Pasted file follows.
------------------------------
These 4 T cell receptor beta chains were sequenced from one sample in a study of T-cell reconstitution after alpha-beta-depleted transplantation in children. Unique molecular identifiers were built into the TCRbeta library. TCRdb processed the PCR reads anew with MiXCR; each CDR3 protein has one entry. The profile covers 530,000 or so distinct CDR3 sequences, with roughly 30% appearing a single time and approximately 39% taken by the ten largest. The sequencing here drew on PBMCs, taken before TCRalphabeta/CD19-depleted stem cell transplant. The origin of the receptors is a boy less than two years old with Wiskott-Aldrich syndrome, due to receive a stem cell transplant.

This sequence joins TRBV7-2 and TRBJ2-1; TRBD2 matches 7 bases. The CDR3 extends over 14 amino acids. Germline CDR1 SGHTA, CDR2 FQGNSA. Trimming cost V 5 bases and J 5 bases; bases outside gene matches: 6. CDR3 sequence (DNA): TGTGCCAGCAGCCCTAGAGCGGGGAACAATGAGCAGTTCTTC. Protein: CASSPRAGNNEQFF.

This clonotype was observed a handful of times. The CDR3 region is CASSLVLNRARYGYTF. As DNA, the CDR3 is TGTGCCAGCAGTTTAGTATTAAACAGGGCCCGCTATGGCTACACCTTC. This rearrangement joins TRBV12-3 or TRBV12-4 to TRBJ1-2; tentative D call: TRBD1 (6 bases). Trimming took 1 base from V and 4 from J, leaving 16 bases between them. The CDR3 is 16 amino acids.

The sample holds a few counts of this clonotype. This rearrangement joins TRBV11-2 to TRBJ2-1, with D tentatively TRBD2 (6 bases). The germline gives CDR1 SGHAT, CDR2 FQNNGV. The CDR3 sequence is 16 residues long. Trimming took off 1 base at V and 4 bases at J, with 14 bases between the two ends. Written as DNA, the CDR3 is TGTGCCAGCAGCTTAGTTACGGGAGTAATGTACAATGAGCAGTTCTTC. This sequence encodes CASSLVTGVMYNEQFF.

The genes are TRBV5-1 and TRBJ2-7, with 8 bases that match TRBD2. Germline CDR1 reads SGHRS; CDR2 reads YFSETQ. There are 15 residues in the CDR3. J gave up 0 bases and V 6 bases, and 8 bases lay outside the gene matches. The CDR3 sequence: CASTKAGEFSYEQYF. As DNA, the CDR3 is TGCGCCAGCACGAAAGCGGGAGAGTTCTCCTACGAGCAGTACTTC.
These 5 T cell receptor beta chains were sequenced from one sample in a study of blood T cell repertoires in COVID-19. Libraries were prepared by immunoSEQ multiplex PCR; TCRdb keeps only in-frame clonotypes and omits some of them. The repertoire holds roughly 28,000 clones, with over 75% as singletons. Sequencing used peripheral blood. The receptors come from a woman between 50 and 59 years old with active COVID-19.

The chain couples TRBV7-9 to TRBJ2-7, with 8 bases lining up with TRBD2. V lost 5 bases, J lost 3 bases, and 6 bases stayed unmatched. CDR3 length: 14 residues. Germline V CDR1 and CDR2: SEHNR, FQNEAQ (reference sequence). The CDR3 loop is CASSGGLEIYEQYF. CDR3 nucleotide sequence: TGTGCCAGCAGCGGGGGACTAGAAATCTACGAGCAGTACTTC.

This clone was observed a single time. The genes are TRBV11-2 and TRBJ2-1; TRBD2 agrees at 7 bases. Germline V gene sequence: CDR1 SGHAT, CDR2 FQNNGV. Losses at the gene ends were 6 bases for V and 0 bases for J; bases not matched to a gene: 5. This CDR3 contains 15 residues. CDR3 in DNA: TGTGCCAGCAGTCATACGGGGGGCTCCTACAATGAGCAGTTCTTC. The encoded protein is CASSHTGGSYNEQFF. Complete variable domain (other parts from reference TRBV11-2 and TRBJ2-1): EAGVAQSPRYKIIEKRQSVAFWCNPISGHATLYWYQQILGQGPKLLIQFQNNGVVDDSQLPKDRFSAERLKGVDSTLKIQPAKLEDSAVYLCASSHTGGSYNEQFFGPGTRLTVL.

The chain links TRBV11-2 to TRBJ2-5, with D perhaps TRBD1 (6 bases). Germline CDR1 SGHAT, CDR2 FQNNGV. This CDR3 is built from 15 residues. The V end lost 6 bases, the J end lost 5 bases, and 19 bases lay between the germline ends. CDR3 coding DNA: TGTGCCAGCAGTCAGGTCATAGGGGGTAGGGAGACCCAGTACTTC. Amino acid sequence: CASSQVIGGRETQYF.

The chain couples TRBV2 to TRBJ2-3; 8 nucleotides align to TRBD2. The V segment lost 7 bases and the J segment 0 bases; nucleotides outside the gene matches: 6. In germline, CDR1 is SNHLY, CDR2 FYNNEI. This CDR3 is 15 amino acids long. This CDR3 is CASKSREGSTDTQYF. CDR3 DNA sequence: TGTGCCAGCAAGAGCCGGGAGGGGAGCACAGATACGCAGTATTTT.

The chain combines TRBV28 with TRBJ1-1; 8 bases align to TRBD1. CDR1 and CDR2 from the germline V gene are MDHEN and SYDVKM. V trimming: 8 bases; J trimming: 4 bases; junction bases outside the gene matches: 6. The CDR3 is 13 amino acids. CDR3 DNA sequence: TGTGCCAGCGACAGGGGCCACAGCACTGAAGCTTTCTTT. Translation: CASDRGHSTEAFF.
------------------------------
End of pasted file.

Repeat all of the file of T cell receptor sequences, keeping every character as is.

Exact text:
These 4 T cell receptor beta chains were sequenced from one sample in a study of T-cell reconstitution after alpha-beta-depleted transplantation in children. Unique molecular identifiers were built into the TCRbeta library. TCRdb processed the PCR reads anew with MiXCR; each CDR3 protein has one entry. The profile covers 530,000 or so distinct CDR3 sequences, with roughly 30% appearing a single time and approximately 39% taken by the ten largest. The sequencing here drew on PBMCs, taken before TCRalphabeta/CD19-depleted stem cell transplant. The origin of the receptors is a boy less than two years old with Wiskott-Aldrich syndrome, due to receive a stem cell transplant.

This sequence joins TRBV7-2 and TRBJ2-1; TRBD2 matches 7 bases. The CDR3 extends over 14 amino acids. Germline CDR1 SGHTA, CDR2 FQGNSA. Trimming cost V 5 bases and J 5 bases; bases outside gene matches: 6. CDR3 sequence (DNA): TGTGCCAGCAGCCCTAGAGCGGGGAACAATGAGCAGTTCTTC. Protein: CASSPRAGNNEQFF.

This clonotype was observed a handful of times. The CDR3 region is CASSLVLNRARYGYTF. As DNA, the CDR3 is TGTGCCAGCAGTTTAGTATTAAACAGGGCCCGCTATGGCTACACCTTC. This rearrangement joins TRBV12-3 or TRBV12-4 to TRBJ1-2; tentative D call: TRBD1 (6 bases). Trimming took 1 base from V and 4 from J, leaving 16 bases between them. The CDR3 is 16 amino acids.

The sample holds a few counts of this clonotype. This rearrangement joins TRBV11-2 to TRBJ2-1, with D tentatively TRBD2 (6 bases). The germline gives CDR1 SGHAT, CDR2 FQNNGV. The CDR3 sequence is 16 residues long. Trimming took off 1 base at V and 4 bases at J, with 14 bases between the two ends. Written as DNA, the CDR3 is TGTGCCAGCAGCTTAGTTACGGGAGTAATGTACAATGAGCAGTTCTTC. This sequence encodes CASSLVTGVMYNEQFF.

The genes are TRBV5-1 and TRBJ2-7, with 8 bases that match TRBD2. Germline CDR1 reads SGHRS; CDR2 reads YFSETQ. There are 15 residues in the CDR3. J gave up 0 bases and V 6 bases, and 8 bases lay outside the gene matches. The CDR3 sequence: CASTKAGEFSYEQYF. As DNA, the CDR3 is TGCGCCAGCACGAAAGCGGGAGAGTTCTCCTACGAGCAGTACTTC.
These 5 T cell receptor beta chains were sequenced from one sample in a study of blood T cell repertoires in COVID-19. Libraries were prepared by immunoSEQ multiplex PCR; TCRdb keeps only in-frame clonotypes and omits some of them. The repertoire holds roughly 28,000 clones, with over 75% as singletons. Sequencing used peripheral blood. The receptors come from a woman between 50 and 59 years old with active COVID-19.

The chain couples TRBV7-9 to TRBJ2-7, with 8 bases lining up with TRBD2. V lost 5 bases, J lost 3 bases, and 6 bases stayed unmatched. CDR3 length: 14 residues. Germline V CDR1 and CDR2: SEHNR, FQNEAQ (reference sequence). The CDR3 loop is CASSGGLEIYEQYF. CDR3 nucleotide sequence: TGTGCCAGCAGCGGGGGACTAGAAATCTACGAGCAGTACTTC.

This clone was observed a single time. The genes are TRBV11-2 and TRBJ2-1; TRBD2 agrees at 7 bases. Germline V gene sequence: CDR1 SGHAT, CDR2 FQNNGV. Losses at the gene ends were 6 bases for V and 0 bases for J; bases not matched to a gene: 5. This CDR3 contains 15 residues. CDR3 in DNA: TGTGCCAGCAGTCATACGGGGGGCTCCTACAATGAGCAGTTCTTC. The encoded protein is CASSHTGGSYNEQFF. Complete variable domain (other parts from reference TRBV11-2 and TRBJ2-1): EAGVAQSPRYKIIEKRQSVAFWCNPISGHATLYWYQQILGQGPKLLIQFQNNGVVDDSQLPKDRFSAERLKGVDSTLKIQPAKLEDSAVYLCASSHTGGSYNEQFFGPGTRLTVL.

The chain links TRBV11-2 to TRBJ2-5, with D perhaps TRBD1 (6 bases). Germline CDR1 SGHAT, CDR2 FQNNGV. This CDR3 is built from 15 residues. The V end lost 6 bases, the J end lost 5 bases, and 19 bases lay between the germline ends. CDR3 coding DNA: TGTGCCAGCAGTCAGGTCATAGGGGGTAGGGAGACCCAGTACTTC. Amino acid sequence: CASSQVIGGRETQYF.

The chain couples TRBV2 to TRBJ2-3; 8 nucleotides align to TRBD2. The V segment lost 7 bases and the J segment 0 bases; nucleotides outside the gene matches: 6. In germline, CDR1 is SNHLY, CDR2 FYNNEI. This CDR3 is 15 amino acids long. This CDR3 is CASKSREGSTDTQYF. CDR3 DNA sequence: TGTGCCAGCAAGAGCCGGGAGGGGAGCACAGATACGCAGTATTTT.

The chain combines TRBV28 with TRBJ1-1; 8 bases align to TRBD1. CDR1 and CDR2 from the germline V gene are MDHEN and SYDVKM. V trimming: 8 bases; J trimming: 4 bases; junction bases outside the gene matches: 6. The CDR3 is 13 amino acids. CDR3 DNA sequence: TGTGCCAGCGACAGGGGCCACAGCACTGAAGCTTTCTTT. Translation: CASDRGHSTEAFF.